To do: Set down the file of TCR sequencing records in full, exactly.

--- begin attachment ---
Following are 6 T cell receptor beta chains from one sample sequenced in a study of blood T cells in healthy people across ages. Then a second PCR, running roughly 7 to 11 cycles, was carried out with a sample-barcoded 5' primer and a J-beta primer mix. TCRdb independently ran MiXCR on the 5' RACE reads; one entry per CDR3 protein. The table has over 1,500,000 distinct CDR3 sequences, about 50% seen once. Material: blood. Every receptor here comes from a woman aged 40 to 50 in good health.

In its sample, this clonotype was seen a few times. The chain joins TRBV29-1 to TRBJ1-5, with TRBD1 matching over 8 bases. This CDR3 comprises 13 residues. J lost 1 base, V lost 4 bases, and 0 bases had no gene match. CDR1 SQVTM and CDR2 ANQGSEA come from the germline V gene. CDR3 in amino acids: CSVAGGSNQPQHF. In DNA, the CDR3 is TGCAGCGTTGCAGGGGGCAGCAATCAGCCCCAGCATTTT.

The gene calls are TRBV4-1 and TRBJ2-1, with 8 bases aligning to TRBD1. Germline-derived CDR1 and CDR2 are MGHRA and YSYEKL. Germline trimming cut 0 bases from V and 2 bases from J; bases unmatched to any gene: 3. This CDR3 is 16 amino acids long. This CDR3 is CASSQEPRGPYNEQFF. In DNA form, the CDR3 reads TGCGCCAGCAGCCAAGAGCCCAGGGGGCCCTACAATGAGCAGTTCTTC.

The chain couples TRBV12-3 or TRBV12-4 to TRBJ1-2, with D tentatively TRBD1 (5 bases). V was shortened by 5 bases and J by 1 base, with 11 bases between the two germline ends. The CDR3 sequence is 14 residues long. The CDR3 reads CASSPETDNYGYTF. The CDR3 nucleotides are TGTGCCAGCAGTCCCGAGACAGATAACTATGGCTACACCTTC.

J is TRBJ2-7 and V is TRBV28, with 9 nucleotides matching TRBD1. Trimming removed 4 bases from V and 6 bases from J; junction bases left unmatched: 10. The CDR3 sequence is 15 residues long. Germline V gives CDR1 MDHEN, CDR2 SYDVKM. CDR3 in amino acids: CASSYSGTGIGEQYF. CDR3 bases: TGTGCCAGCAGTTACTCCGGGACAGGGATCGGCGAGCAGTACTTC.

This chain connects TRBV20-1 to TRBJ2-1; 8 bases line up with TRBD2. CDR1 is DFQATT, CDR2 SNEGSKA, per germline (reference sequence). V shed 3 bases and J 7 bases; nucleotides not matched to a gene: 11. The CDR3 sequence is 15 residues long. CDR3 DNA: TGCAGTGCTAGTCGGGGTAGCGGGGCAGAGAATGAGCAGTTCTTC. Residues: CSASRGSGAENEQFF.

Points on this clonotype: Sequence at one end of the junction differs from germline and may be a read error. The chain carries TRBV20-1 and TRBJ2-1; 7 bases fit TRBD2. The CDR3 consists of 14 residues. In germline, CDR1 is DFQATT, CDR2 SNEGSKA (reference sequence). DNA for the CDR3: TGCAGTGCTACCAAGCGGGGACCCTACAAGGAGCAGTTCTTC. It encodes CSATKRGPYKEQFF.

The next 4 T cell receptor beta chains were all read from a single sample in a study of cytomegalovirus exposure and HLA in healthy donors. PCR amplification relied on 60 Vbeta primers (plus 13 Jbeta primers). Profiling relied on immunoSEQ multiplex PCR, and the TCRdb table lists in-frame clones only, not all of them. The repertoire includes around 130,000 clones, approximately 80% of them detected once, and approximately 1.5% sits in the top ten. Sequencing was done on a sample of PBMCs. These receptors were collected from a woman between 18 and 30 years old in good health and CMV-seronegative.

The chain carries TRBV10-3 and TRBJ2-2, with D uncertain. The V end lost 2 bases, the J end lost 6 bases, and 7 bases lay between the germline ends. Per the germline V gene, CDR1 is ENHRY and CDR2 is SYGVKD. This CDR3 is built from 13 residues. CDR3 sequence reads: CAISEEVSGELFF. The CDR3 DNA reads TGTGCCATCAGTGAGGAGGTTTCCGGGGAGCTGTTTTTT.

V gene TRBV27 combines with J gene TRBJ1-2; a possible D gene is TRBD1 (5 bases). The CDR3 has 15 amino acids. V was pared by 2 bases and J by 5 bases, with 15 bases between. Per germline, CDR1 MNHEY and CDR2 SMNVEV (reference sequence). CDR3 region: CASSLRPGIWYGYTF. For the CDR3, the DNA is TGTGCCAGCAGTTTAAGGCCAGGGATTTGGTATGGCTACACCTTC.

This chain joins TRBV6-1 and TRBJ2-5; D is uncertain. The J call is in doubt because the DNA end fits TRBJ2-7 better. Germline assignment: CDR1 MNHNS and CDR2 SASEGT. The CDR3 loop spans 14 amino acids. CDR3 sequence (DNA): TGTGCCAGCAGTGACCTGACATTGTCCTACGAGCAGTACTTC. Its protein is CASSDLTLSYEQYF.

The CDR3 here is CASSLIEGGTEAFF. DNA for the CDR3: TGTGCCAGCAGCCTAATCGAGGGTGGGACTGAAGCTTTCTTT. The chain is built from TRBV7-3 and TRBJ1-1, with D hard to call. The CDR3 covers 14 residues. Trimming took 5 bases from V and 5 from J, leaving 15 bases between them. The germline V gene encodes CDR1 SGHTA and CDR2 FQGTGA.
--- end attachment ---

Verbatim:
Following are 6 T cell receptor beta chains from one sample sequenced in a study of blood T cells in healthy people across ages. Then a second PCR, running roughly 7 to 11 cycles, was carried out with a sample-barcoded 5' primer and a J-beta primer mix. TCRdb independently ran MiXCR on the 5' RACE reads; one entry per CDR3 protein. The table has over 1,500,000 distinct CDR3 sequences, about 50% seen once. Material: blood. Every receptor here comes from a woman aged 40 to 50 in good health.

In its sample, this clonotype was seen a few times. The chain joins TRBV29-1 to TRBJ1-5, with TRBD1 matching over 8 bases. This CDR3 comprises 13 residues. J lost 1 base, V lost 4 bases, and 0 bases had no gene match. CDR1 SQVTM and CDR2 ANQGSEA come from the germline V gene. CDR3 in amino acids: CSVAGGSNQPQHF. In DNA, the CDR3 is TGCAGCGTTGCAGGGGGCAGCAATCAGCCCCAGCATTTT.

The gene calls are TRBV4-1 and TRBJ2-1, with 8 bases aligning to TRBD1. Germline-derived CDR1 and CDR2 are MGHRA and YSYEKL. Germline trimming cut 0 bases from V and 2 bases from J; bases unmatched to any gene: 3. This CDR3 is 16 amino acids long. This CDR3 is CASSQEPRGPYNEQFF. In DNA form, the CDR3 reads TGCGCCAGCAGCCAAGAGCCCAGGGGGCCCTACAATGAGCAGTTCTTC.

The chain couples TRBV12-3 or TRBV12-4 to TRBJ1-2, with D tentatively TRBD1 (5 bases). V was shortened by 5 bases and J by 1 base, with 11 bases between the two germline ends. The CDR3 sequence is 14 residues long. The CDR3 reads CASSPETDNYGYTF. The CDR3 nucleotides are TGTGCCAGCAGTCCCGAGACAGATAACTATGGCTACACCTTC.

J is TRBJ2-7 and V is TRBV28, with 9 nucleotides matching TRBD1. Trimming removed 4 bases from V and 6 bases from J; junction bases left unmatched: 10. The CDR3 sequence is 15 residues long. Germline V gives CDR1 MDHEN, CDR2 SYDVKM. CDR3 in amino acids: CASSYSGTGIGEQYF. CDR3 bases: TGTGCCAGCAGTTACTCCGGGACAGGGATCGGCGAGCAGTACTTC.

This chain connects TRBV20-1 to TRBJ2-1; 8 bases line up with TRBD2. CDR1 is DFQATT, CDR2 SNEGSKA, per germline (reference sequence). V shed 3 bases and J 7 bases; nucleotides not matched to a gene: 11. The CDR3 sequence is 15 residues long. CDR3 DNA: TGCAGTGCTAGTCGGGGTAGCGGGGCAGAGAATGAGCAGTTCTTC. Residues: CSASRGSGAENEQFF.

Points on this clonotype: Sequence at one end of the junction differs from germline and may be a read error. The chain carries TRBV20-1 and TRBJ2-1; 7 bases fit TRBD2. The CDR3 consists of 14 residues. In germline, CDR1 is DFQATT, CDR2 SNEGSKA (reference sequence). DNA for the CDR3: TGCAGTGCTACCAAGCGGGGACCCTACAAGGAGCAGTTCTTC. It encodes CSATKRGPYKEQFF.

The next 4 T cell receptor beta chains were all read from a single sample in a study of cytomegalovirus exposure and HLA in healthy donors. PCR amplification relied on 60 Vbeta primers (plus 13 Jbeta primers). Profiling relied on immunoSEQ multiplex PCR, and the TCRdb table lists in-frame clones only, not all of them. The repertoire includes around 130,000 clones, approximately 80% of them detected once, and approximately 1.5% sits in the top ten. Sequencing was done on a sample of PBMCs. These receptors were collected from a woman between 18 and 30 years old in good health and CMV-seronegative.

The chain carries TRBV10-3 and TRBJ2-2, with D uncertain. The V end lost 2 bases, the J end lost 6 bases, and 7 bases lay between the germline ends. Per the germline V gene, CDR1 is ENHRY and CDR2 is SYGVKD. This CDR3 is built from 13 residues. CDR3 sequence reads: CAISEEVSGELFF. The CDR3 DNA reads TGTGCCATCAGTGAGGAGGTTTCCGGGGAGCTGTTTTTT.

V gene TRBV27 combines with J gene TRBJ1-2; a possible D gene is TRBD1 (5 bases). The CDR3 has 15 amino acids. V was pared by 2 bases and J by 5 bases, with 15 bases between. Per germline, CDR1 MNHEY and CDR2 SMNVEV (reference sequence). CDR3 region: CASSLRPGIWYGYTF. For the CDR3, the DNA is TGTGCCAGCAGTTTAAGGCCAGGGATTTGGTATGGCTACACCTTC.

This chain joins TRBV6-1 and TRBJ2-5; D is uncertain. The J call is in doubt because the DNA end fits TRBJ2-7 better. Germline assignment: CDR1 MNHNS and CDR2 SASEGT. The CDR3 loop spans 14 amino acids. CDR3 sequence (DNA): TGTGCCAGCAGTGACCTGACATTGTCCTACGAGCAGTACTTC. Its protein is CASSDLTLSYEQYF.

The CDR3 here is CASSLIEGGTEAFF. DNA for the CDR3: TGTGCCAGCAGCCTAATCGAGGGTGGGACTGAAGCTTTCTTT. The chain is built from TRBV7-3 and TRBJ1-1, with D hard to call. The CDR3 covers 14 residues. Trimming took 5 bases from V and 5 from J, leaving 15 bases between them. The germline V gene encodes CDR1 SGHTA and CDR2 FQGTGA.